@EAS54_6_R1_2_1_540_792
@EAS54_6_R1_2_1_443_348

$gunzip -c my.fastq.gz @EAS54_6_R1_2_1_413_324 CCCTTCTTGTCTTCAGCGTTTCTCC + ;;3;;;;;;;;;;;;7;;;;;;;88 @EAS54_6_R1_2_1_540_792 TTGGCAGGCCAAGGCCGATGGATCA + ;;;;;;;;;;;7;;;;;-;;;3;83 @EAS54_6_R1_2_1_443_348 GTTGCTTCTGGCGTGGGTGGGGGGG +EAS54_6_R1_2_1_443_348 ;;;;;;;;;;;9;7;;.7;393333$ gunzip -c  my.fastq.gz | ./parse names.txt
@EAS54_6_R1_2_1_540_792
TTGGCAGGCCAAGGCCGATGGATCA
+
;;;;;;;;;;;7;;;;;-;;;3;83
@EAS54_6_R1_2_1_443_348
GTTGCTTCTGGCGTGGGTGGGGGGG
+EAS54_6_R1_2_1_443_348
;;;;;;;;;;;9;7;;.7;393333

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This is terrific!!

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11.0 years ago

If all you need to do is extract the sequences, you could also just use grep, which will likely be about as fast as writing your own parser.

You can tell it to print out the line after the read name matched (-A 1) and can specify the list of patterns to search for in a file.

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I have used this method successfully many times. Put the IDs, one per line, in a text file called 'ids.txt' with the '@' before them. Assume your sequences are in 'seq.fq' (assume reads are on one line!)

% grep -f ids.txt -F --mmap -A 3 seq.fq | grep -v '^--' > 10000.fq

Done!

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Dear Torst, when I am using this syntax grep -f tr1.txt -F --mmap -A 3 che.fastq | grep -v '^--' > 10000.fq it is dumping entire file as it without extracting desire id's sequence, My ids look like

@SRR681003.7 SN603:5:1101:70.90:105.60 length=100

@SRR681003.1 SN603:5:1101:44.60:109.30 length=100

@SRR681003.8 SN603:5:1101:63.80:106.10 length=100 but when I am doing grep -e "@SRR681003.7 SN603:5:1101:70.90:105.60 length=100" -A 3 che.fastq > output.fastq it do perfectly good. how to do * -e "@SRR681003.7 SN603:5:1101:70.90:105.60 length=100* this part for id.txt please help me out.

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This works pretty well although I will say use this:

grep -f ids.txt -F -A 3 seq.fq | grep -v '^--\$' > 10000.fq


This is because sometimes qaulity line can start with 2 -- and that would screw the results.

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11.0 years ago
Marvin ▴ 860

This doesn't really answer your question, but anyway: WTF would anyone store 70M reads in a text file and then try to access it as if it was a database?

I would convert the humongous FastQ to BAM. The conversion is lossless, saves space, and BAM/SAM are in fact easier to parse than FastQ. I don't know of a tool that would index BAM to retrieve reads by name, but if people start asking for that functionality, maybe someone will write such a tool.

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10.2 years ago

Hi, I have written a fast parser for FastQ files. It's in Ruby but with a C extension underneath, so it's considerably faster then pure Ruby/Python/Perl code https://github.com/fstrozzi/bioruby-faster .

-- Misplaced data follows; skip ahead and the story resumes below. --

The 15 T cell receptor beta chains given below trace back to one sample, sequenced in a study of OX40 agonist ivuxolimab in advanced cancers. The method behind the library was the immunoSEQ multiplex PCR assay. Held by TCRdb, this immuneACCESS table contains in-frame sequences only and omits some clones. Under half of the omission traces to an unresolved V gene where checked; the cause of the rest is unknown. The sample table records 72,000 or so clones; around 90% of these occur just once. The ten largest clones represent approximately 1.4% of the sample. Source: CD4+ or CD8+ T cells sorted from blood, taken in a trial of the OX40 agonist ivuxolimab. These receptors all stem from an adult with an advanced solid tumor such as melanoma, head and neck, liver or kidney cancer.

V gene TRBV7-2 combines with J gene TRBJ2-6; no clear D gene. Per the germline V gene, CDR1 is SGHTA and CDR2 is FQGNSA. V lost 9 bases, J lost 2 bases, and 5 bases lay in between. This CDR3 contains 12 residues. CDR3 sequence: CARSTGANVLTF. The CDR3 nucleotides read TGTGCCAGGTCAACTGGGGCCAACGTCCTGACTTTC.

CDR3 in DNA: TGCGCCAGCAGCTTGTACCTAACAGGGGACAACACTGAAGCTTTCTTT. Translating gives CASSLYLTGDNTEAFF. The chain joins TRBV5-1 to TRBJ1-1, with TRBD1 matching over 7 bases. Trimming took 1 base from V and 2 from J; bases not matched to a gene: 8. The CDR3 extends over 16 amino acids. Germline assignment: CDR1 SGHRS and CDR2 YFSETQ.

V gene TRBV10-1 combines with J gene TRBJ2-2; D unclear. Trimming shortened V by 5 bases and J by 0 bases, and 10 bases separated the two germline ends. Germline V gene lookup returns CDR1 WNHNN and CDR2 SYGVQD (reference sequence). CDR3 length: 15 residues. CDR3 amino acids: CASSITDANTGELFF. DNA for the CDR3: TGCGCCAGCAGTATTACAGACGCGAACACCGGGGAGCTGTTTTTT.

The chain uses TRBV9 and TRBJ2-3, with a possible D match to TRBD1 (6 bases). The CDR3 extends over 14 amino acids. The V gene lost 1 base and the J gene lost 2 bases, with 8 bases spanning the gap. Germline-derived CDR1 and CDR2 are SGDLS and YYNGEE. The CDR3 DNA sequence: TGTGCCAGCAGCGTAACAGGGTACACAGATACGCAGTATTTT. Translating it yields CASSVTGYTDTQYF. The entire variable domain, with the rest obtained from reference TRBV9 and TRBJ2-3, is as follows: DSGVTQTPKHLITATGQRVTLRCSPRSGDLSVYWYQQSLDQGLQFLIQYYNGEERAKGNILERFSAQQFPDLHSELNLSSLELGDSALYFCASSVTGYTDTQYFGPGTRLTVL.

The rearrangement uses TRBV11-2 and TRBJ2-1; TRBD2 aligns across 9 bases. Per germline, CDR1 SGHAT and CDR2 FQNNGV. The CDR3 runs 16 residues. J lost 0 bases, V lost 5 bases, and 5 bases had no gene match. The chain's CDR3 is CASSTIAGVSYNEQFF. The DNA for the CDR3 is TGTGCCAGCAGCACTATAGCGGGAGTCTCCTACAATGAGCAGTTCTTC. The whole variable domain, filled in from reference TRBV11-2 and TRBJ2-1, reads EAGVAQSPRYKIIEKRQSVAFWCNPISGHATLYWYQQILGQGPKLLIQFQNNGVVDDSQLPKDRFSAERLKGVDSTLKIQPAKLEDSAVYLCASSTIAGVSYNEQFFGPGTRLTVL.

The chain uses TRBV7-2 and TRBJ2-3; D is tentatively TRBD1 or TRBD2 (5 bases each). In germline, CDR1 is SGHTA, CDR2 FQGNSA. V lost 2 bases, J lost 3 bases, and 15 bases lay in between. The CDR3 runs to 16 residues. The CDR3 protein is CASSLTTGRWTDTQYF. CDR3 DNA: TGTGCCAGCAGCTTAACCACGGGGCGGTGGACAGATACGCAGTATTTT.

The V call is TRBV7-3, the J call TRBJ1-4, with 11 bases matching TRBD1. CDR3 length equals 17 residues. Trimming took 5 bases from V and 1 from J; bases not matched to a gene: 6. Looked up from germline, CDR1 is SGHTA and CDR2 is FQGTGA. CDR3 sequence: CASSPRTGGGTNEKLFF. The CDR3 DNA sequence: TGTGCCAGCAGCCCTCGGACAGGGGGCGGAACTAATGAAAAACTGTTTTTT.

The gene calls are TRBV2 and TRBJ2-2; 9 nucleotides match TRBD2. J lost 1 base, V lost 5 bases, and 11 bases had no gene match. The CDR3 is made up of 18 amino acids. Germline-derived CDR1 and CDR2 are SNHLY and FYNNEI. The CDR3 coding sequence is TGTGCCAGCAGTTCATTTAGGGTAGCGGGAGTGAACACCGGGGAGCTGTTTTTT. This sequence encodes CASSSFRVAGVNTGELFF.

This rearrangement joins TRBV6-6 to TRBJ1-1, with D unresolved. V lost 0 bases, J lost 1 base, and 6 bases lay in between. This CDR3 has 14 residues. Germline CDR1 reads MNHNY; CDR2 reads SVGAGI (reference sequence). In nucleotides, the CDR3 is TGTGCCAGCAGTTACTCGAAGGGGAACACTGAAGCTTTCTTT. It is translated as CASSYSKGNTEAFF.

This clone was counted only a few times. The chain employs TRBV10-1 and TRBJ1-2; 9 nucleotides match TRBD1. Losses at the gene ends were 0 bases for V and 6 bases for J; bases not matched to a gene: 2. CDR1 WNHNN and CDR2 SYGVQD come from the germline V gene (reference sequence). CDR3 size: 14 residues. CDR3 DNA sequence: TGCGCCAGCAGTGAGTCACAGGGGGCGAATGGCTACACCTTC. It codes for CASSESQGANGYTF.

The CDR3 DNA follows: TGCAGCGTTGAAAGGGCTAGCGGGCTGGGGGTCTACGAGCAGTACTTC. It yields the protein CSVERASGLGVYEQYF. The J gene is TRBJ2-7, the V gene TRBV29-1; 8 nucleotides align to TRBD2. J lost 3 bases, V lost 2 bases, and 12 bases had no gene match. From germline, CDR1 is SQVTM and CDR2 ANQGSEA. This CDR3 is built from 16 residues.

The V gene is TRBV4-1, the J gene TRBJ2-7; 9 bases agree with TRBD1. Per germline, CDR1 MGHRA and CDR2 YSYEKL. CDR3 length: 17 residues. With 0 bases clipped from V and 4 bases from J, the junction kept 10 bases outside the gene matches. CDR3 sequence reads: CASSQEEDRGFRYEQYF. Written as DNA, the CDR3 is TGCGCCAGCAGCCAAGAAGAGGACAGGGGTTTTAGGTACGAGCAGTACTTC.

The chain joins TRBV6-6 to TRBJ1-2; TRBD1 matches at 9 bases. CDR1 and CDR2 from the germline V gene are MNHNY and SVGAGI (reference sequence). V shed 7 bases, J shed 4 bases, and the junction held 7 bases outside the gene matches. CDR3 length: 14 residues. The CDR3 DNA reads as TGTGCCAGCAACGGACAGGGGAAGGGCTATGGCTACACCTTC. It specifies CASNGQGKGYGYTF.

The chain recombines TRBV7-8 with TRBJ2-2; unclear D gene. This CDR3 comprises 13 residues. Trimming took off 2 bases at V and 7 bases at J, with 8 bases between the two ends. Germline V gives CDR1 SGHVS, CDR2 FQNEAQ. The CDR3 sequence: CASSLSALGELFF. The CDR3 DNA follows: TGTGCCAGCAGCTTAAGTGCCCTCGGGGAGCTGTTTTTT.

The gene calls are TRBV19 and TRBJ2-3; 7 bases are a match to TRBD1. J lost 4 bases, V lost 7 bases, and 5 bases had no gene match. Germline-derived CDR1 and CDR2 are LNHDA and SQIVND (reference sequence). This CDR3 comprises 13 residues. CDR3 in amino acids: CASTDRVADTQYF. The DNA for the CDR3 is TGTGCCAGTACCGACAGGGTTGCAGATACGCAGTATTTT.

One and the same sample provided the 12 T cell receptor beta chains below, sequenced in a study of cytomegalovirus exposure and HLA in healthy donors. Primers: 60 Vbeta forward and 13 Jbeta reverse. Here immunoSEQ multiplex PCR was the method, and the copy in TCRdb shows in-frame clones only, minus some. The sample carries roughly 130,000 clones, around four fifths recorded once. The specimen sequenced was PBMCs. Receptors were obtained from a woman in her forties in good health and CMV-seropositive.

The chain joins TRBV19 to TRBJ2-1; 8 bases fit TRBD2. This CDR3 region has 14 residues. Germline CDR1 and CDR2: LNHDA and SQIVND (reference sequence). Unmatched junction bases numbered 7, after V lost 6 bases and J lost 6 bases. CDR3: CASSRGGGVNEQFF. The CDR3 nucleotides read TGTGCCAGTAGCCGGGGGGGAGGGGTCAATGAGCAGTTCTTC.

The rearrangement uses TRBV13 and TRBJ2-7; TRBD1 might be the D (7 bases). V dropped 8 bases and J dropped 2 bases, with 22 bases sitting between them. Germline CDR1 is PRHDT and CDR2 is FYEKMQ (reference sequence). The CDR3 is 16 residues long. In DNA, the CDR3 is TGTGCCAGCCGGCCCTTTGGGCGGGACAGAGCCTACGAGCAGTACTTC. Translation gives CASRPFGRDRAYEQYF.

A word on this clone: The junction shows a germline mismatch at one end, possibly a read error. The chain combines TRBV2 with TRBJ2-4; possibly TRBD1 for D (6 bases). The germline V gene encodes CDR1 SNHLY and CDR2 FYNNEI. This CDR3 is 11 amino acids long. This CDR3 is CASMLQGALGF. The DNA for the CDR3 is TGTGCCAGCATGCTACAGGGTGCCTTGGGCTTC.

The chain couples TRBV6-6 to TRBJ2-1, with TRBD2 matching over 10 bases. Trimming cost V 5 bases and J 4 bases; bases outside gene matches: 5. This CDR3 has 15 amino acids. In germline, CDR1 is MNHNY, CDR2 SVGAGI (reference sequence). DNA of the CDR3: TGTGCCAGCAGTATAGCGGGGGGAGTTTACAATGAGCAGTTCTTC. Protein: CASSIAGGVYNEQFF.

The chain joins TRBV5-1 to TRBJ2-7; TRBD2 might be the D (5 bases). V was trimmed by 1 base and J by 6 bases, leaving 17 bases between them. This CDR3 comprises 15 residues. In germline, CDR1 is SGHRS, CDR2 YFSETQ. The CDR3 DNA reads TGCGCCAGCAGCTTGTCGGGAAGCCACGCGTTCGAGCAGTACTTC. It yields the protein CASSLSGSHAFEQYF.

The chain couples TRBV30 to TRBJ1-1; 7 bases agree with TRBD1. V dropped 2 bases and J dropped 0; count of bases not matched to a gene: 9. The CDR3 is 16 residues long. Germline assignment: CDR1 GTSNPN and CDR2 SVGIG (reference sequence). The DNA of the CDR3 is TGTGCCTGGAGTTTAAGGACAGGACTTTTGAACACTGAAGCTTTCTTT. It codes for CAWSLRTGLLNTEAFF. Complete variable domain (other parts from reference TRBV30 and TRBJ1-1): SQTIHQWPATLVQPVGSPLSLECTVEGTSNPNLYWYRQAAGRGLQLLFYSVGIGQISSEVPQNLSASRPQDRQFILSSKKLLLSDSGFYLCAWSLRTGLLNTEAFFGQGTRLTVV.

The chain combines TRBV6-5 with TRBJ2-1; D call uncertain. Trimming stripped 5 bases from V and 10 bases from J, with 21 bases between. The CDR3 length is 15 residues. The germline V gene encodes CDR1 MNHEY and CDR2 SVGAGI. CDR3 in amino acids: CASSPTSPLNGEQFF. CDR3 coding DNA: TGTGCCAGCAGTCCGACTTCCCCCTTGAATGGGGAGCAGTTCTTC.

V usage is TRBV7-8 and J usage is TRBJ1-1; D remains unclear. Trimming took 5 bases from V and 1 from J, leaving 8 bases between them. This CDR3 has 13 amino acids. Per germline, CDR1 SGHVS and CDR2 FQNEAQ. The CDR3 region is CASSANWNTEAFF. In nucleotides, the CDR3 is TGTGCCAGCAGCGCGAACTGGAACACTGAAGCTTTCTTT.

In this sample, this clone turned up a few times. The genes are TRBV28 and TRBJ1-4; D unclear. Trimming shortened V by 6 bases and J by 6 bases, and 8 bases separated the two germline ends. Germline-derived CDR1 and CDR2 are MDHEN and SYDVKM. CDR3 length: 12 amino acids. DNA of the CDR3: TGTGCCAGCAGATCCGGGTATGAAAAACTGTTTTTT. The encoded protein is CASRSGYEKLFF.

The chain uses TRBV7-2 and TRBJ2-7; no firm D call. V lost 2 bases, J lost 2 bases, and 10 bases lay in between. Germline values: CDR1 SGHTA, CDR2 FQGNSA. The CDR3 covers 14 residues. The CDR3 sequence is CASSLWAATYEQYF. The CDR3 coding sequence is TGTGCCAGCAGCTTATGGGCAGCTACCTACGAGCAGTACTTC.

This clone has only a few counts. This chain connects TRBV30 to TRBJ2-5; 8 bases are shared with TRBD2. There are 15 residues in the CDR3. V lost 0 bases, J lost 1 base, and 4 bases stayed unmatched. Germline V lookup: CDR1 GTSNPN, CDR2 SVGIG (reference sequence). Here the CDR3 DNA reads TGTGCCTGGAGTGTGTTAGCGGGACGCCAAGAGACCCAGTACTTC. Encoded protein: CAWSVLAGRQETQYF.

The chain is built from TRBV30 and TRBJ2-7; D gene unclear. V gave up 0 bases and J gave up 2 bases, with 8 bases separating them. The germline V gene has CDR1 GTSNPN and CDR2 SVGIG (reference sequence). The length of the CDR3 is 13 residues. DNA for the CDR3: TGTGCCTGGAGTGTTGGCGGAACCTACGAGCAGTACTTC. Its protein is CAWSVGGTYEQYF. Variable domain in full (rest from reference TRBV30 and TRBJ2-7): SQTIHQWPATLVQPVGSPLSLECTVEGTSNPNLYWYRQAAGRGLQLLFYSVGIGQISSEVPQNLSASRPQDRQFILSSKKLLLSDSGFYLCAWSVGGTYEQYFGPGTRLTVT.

Look at the Wiki for simple examples on how to use it https://github.com/fstrozzi/bioruby-faster/wiki . It's easy and you get back an array for each entry in the FastQ file, with the complete sequence header (ID + comment), the sequence and quality values.

You can then parse the file once and just filter the sequence ID of each record by searching it against a Set of IDs using for example Ruby methods like Set#include?

my_ids = Set.new ["X,"Y","Z"]
fastq = Bio::Faster.new("sequences.fastq")
puts sequence_header, sequence, quality if my_ids.include? seq_id
end

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10.2 years ago
lh3 33k

Sorry for a separate answer. It shows the table in my previous answer, which is malformated during the stackexchange transition. I cannot edit my old answer either as it exceeds the 5000 character limit. I will remove my this answer when I can reformat my old answer properly.

=========================================================================================
Program        Lang       User  Sys   Mem/MB    Comments
-----------------------------------------------------------------------------------------
cat            C           0.4  10.1     0.4    Unix cat
wc -l          C           4.3  10.4     0.4    Unix wc -l
fqextract.c    C          17.3  10.8     2.0    Hardcoded maximum line length: 4096
Pierre-r2.cc   C++        19.5  12.2     3.8    Use tr1::unordered_set
seqtk          C          19.9   8.9     4.1    Multi-line fastq; subregion; gzip input
Pierre-r1.cc   C++        22.8  12.6     3.9    Replace cin with reading /dev/stdin
wc             C          32.0  10.6     0.4    Unix wc (no command-line options)
fqextract.py   Python     54.0   7.9     8.0    Same algorithm as fqextract.c